Description: Explore community responses to the 2000 Supreme Court ruling in Santa Fe Independent School District v Doe prohibiting organized prayer before high school sporting events. Read an article from the New York Times with interviews of the town and school leaders about the issue. Study the case to understand the nuances of the ruling. Then analyze a similar hypothetical situation to formulate and support your own opinions on this First Amendment issue. Standards 11.3.5, 12.5.1, and 12.10

Author: Rachel McClain Klein, New York Times Learning Network

Lesson ID: 1578

America Responds to Terrorism - The Palmer "Red Raids"

http://www.crf-usa.org/terror/PalmerRedRaids.htm

Description: Building on earlier immigration laws, Congress passed the Deportation Act of 1918 with three purposes in mind. This law authorized the deportation of any alien who: [1] opposed all organized government (anarchism); [2] advocated the overthrow of the government "by force or violence"; or [3] belonged to any organization teaching these views. Therefore, any alien who was a member of that type of organization could be deported. The Bureau of Immigration (then part of the Department of Labor) often decided who would be deported under this law. The arrested aliens were not charged with any crime. Only one question mattered: did they believe in radical ideas or belong to any organization that did. If this could be established in the case of an individual alien, he or she could be deported. Due process rights did not apply to these criminal arrests. Read the facts in a case from the time against Thomas Truss. Meet in small groups to decide if it is constitutional to deport him. Standards 11.5.2, 12.3.2, and 12.10 civics

Author: Constitutional Rights Foundation, Bill of Rights in Action

Lesson ID: 532

Bethel v Fraser (1986)

http://www.billofrightsinstitute.org/instructional/resources/Lessons/Lessons_List.asp?action=showDetails&id=169&ref=showCatD&catId=7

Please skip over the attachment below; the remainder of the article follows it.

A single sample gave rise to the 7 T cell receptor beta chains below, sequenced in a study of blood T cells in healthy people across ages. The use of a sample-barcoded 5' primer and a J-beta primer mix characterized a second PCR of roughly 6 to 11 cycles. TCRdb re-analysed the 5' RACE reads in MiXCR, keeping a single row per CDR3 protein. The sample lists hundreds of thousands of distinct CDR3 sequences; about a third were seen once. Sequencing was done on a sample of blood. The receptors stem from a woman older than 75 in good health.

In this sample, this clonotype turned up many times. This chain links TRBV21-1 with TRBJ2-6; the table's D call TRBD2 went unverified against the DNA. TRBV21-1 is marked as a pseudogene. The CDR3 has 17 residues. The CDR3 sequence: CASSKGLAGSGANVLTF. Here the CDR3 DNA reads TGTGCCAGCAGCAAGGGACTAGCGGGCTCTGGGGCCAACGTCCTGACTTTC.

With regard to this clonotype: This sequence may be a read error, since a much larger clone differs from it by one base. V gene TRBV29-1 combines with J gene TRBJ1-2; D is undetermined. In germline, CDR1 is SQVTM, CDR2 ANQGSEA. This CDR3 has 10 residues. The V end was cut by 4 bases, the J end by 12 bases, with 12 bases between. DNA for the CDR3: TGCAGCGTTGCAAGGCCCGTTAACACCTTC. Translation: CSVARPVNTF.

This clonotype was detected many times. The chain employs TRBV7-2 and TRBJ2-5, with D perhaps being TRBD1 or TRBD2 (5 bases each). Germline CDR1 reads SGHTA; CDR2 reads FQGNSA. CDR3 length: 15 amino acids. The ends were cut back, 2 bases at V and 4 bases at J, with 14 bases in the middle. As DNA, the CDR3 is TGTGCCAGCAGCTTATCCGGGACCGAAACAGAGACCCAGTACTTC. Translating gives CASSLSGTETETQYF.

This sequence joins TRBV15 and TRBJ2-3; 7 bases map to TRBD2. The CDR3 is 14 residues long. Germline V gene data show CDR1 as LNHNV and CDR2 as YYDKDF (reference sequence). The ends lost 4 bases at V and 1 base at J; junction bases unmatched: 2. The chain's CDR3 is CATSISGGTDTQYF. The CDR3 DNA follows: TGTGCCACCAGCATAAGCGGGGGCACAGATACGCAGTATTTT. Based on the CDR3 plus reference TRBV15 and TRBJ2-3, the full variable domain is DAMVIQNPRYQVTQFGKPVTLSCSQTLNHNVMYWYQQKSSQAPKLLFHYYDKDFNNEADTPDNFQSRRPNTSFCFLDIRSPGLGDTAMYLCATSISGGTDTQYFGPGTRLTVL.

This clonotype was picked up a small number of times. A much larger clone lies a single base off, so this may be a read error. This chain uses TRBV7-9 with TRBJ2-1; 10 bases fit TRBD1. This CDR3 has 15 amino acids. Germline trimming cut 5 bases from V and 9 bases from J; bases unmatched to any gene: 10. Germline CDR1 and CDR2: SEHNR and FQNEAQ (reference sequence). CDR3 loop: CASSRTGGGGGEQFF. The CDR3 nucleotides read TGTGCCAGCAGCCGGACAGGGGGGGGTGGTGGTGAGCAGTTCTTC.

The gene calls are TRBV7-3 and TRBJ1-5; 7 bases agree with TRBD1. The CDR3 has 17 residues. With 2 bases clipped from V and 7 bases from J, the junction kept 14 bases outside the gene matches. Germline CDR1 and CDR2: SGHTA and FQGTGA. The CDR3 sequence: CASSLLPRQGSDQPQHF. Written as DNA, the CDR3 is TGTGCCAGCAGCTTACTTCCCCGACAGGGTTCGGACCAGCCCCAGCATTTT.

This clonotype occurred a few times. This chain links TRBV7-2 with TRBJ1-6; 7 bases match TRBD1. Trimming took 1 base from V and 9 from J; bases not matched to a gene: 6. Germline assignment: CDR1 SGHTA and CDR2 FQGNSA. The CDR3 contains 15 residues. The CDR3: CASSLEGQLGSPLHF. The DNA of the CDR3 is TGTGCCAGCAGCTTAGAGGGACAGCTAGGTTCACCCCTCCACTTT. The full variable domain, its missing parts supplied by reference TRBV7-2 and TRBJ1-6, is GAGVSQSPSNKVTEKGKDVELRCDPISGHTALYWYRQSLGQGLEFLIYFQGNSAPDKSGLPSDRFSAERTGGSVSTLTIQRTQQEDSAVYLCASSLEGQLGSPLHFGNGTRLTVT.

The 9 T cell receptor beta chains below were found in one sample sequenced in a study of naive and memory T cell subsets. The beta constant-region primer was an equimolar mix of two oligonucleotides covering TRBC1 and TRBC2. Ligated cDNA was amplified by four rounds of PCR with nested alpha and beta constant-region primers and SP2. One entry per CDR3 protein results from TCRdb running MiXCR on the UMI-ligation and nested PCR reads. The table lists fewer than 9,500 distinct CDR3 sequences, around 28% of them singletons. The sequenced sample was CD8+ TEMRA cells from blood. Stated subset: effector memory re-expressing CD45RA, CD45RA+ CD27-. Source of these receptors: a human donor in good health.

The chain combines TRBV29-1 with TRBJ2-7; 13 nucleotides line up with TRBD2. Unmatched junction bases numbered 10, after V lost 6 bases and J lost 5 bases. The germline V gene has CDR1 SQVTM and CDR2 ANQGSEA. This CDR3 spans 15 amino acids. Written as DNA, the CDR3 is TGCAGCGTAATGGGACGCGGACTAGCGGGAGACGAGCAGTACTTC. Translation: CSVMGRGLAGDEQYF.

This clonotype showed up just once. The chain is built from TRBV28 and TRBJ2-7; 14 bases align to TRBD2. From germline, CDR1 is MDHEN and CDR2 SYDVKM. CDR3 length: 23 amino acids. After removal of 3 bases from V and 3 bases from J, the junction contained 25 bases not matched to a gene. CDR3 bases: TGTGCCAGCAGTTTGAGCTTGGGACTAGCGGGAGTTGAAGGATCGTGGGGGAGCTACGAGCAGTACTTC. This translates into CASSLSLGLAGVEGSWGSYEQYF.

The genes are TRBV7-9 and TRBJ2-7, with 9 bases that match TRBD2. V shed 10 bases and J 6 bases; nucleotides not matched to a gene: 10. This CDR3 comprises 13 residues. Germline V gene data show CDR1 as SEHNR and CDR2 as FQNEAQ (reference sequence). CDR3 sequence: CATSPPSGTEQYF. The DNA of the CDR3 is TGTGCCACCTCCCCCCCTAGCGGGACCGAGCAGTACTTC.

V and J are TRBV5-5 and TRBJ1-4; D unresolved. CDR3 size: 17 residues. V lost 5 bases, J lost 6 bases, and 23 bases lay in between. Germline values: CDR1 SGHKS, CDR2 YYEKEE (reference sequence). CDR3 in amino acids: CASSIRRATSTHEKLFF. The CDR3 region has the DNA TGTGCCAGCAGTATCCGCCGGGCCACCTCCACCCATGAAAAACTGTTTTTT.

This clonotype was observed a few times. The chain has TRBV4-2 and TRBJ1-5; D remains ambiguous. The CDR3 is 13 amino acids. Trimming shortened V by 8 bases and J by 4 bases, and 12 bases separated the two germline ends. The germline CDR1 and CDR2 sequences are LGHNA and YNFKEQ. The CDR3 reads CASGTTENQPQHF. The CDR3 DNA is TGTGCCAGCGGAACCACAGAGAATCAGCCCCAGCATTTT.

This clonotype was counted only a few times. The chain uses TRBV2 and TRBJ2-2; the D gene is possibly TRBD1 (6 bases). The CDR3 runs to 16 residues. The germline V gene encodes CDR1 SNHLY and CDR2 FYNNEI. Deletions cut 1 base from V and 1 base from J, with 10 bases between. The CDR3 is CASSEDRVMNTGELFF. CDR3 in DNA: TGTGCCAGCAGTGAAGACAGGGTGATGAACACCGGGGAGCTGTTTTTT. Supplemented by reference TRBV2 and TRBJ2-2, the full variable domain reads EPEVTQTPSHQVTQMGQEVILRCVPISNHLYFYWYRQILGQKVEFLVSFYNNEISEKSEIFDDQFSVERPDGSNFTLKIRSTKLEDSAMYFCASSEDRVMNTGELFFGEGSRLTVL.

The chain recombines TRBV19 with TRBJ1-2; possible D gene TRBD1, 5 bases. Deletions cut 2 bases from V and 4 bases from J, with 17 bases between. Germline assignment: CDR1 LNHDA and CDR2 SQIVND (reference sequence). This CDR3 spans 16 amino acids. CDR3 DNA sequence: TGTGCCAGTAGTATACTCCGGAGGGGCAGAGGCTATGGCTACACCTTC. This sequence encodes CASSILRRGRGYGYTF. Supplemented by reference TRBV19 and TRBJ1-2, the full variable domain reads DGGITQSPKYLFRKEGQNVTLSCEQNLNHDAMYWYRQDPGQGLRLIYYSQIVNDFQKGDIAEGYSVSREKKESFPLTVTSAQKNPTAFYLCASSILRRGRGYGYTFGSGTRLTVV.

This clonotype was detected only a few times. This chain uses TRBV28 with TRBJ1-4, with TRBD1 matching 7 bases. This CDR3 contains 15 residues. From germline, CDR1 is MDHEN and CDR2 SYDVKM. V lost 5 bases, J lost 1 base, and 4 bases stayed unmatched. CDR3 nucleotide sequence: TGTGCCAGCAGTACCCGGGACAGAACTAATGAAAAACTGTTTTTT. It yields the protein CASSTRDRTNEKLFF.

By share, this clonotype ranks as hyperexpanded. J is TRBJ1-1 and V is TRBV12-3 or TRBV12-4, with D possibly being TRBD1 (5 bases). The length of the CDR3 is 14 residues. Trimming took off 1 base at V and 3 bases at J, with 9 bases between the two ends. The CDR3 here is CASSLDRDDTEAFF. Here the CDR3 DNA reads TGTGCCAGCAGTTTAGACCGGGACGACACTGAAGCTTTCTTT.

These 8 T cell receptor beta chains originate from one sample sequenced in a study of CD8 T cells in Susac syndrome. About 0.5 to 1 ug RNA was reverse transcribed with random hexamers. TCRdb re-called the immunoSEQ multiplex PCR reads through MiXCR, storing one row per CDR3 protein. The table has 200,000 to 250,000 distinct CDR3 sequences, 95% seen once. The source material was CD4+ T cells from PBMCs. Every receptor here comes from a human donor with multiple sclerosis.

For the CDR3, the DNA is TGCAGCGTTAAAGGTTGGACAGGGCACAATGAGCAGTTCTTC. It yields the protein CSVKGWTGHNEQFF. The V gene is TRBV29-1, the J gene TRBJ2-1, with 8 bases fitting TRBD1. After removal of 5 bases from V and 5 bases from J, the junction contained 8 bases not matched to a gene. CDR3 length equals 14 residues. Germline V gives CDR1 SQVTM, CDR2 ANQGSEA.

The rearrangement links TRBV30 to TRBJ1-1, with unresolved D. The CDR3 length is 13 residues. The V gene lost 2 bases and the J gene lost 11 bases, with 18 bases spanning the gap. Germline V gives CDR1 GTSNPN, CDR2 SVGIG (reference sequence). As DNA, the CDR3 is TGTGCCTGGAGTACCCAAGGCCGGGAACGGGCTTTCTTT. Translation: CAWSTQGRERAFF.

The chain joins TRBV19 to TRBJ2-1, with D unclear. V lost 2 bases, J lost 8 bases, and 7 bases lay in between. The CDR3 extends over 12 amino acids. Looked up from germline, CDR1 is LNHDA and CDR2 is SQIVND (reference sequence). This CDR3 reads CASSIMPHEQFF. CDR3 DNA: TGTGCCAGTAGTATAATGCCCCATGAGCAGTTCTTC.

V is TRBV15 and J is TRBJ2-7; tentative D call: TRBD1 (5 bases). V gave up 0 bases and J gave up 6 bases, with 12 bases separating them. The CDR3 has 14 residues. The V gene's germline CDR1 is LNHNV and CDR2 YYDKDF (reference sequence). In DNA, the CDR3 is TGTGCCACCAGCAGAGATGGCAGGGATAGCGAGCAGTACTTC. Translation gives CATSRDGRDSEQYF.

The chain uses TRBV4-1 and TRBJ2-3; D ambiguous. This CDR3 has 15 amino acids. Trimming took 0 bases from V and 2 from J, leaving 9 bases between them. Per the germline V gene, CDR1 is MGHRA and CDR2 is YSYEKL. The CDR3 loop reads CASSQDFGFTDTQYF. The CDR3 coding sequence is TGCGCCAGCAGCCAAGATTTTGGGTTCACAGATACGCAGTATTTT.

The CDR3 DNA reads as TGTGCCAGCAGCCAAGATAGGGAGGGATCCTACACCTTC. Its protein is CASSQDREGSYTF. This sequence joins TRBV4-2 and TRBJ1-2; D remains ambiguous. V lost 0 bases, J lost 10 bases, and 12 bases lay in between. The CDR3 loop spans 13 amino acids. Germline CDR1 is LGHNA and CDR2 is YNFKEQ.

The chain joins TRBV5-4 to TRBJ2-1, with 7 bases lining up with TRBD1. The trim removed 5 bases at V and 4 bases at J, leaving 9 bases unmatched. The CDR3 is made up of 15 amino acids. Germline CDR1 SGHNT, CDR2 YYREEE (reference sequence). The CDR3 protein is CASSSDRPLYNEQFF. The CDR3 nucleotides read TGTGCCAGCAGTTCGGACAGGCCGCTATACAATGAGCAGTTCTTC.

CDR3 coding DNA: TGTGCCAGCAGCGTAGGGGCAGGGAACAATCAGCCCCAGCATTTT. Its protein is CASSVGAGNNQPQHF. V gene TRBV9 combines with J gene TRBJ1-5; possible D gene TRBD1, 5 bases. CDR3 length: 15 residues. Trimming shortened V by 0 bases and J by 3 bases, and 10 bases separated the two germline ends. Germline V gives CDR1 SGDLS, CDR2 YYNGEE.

Description: What are the limits of student expression at school? In this landmark student expression Supreme Court case, Bethel v. Fraser (1986), the Court considered whether the First Amendment protected a student-government nomination speech filled with sexual innuendo. Standards 12.5.1, and 12.10

Author: Bill of Rights Institute

Lesson ID: 226

Civil Rights/Casualties of Wartime

http://www.eduref.org/Virtual/Lessons/Social_Studies/History/HIS0002.html

Description: This generation which has not experienced warfare sometimes expresses a yearning for its excitement and finality. Perhaps history has glorified war by its focus on victors, strategies, and wartime leaders. This activity is an attempt to balance this treatment of war with concern for the domestic consequences of nations going to war. It is particularly appropriate after studying the fall of Athens or Rome in World History, the US in the Civil War or during World War I, and as a current issues lesson during times of international tension. Standards 11.9.4 and 12.7.8, 12.10 civics

Author: Linda Hugle, Hidden Valley High School, Grants Pass, OR

Lesson ID: 223

Conservation Movement at a Crossroads: The Hetch Hetchy Controversy

http://memory.loc.gov/learn/lessons/97/conser1/xroads.html

Description: The debate over damming the Hetch Hetchy Valley in Yosemite National Park marked a crossroads in the American conservation movement. Until this debate, conservationists seemed fairly united in their aims. San Francisco's need for a reliable water supply, along with a new political dynamic at the federal level, created a division between those committed to preserving the wilderness and those more interested in efficient management of its use. While this confrontation happened nearly one hundred years ago, it contains many of the same arguments which are used today whenever preservationists and conservationists mobilize. Standards 11.2.2, 11.2.6, 12.7.5, and 12.10

Author: Michael Federspiel and Timothy Hall, American Memory Project 1997

Lesson ID: 254

33 lessons found; showing 10 per page, sorted by Title...
Showing Grade 12, Unit 1, Constitutional Concepts